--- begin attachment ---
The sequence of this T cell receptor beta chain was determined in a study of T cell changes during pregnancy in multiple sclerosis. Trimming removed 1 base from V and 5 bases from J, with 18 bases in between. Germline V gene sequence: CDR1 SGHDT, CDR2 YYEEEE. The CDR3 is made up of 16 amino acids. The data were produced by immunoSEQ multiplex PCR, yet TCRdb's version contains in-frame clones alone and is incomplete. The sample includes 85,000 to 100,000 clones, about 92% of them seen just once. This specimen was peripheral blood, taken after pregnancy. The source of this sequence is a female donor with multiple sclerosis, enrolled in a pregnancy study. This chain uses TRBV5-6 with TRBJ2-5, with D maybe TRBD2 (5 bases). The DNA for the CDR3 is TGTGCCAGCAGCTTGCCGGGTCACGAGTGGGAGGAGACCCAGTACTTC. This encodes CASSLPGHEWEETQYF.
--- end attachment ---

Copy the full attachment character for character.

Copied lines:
The sequence of this T cell receptor beta chain was determined in a study of T cell changes during pregnancy in multiple sclerosis. Trimming removed 1 base from V and 5 bases from J, with 18 bases in between. Germline V gene sequence: CDR1 SGHDT, CDR2 YYEEEE. The CDR3 is made up of 16 amino acids. The data were produced by immunoSEQ multiplex PCR, yet TCRdb's version contains in-frame clones alone and is incomplete. The sample includes 85,000 to 100,000 clones, about 92% of them seen just once. This specimen was peripheral blood, taken after pregnancy. The source of this sequence is a female donor with multiple sclerosis, enrolled in a pregnancy study. This chain uses TRBV5-6 with TRBJ2-5, with D maybe TRBD2 (5 bases). The DNA for the CDR3 is TGTGCCAGCAGCTTGCCGGGTCACGAGTGGGAGGAGACCCAGTACTTC. This encodes CASSLPGHEWEETQYF.